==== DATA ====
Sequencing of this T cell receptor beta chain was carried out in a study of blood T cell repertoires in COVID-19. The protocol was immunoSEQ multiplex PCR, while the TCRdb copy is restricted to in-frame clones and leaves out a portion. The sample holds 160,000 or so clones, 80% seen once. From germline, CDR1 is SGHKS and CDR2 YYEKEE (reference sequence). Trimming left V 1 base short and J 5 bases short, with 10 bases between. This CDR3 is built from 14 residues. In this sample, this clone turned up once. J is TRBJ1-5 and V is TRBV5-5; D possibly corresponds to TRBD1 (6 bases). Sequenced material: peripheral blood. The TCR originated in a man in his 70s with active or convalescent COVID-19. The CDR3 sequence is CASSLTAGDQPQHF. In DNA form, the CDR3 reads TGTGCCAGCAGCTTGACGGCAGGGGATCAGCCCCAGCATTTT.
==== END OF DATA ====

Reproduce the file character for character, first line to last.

Sequencing of this T cell receptor beta chain was carried out in a study of blood T cell repertoires in COVID-19. The protocol was immunoSEQ multiplex PCR, while the TCRdb copy is restricted to in-frame clones and leaves out a portion. The sample holds 160,000 or so clones, 80% seen once. From germline, CDR1 is SGHKS and CDR2 YYEKEE (reference sequence). Trimming left V 1 base short and J 5 bases short, with 10 bases between. This CDR3 is built from 14 residues. In this sample, this clone turned up once. J is TRBJ1-5 and V is TRBV5-5; D possibly corresponds to TRBD1 (6 bases). Sequenced material: peripheral blood. The TCR originated in a man in his 70s with active or convalescent COVID-19. The CDR3 sequence is CASSLTAGDQPQHF. In DNA form, the CDR3 reads TGTGCCAGCAGCTTGACGGCAGGGGATCAGCCCCAGCATTTT.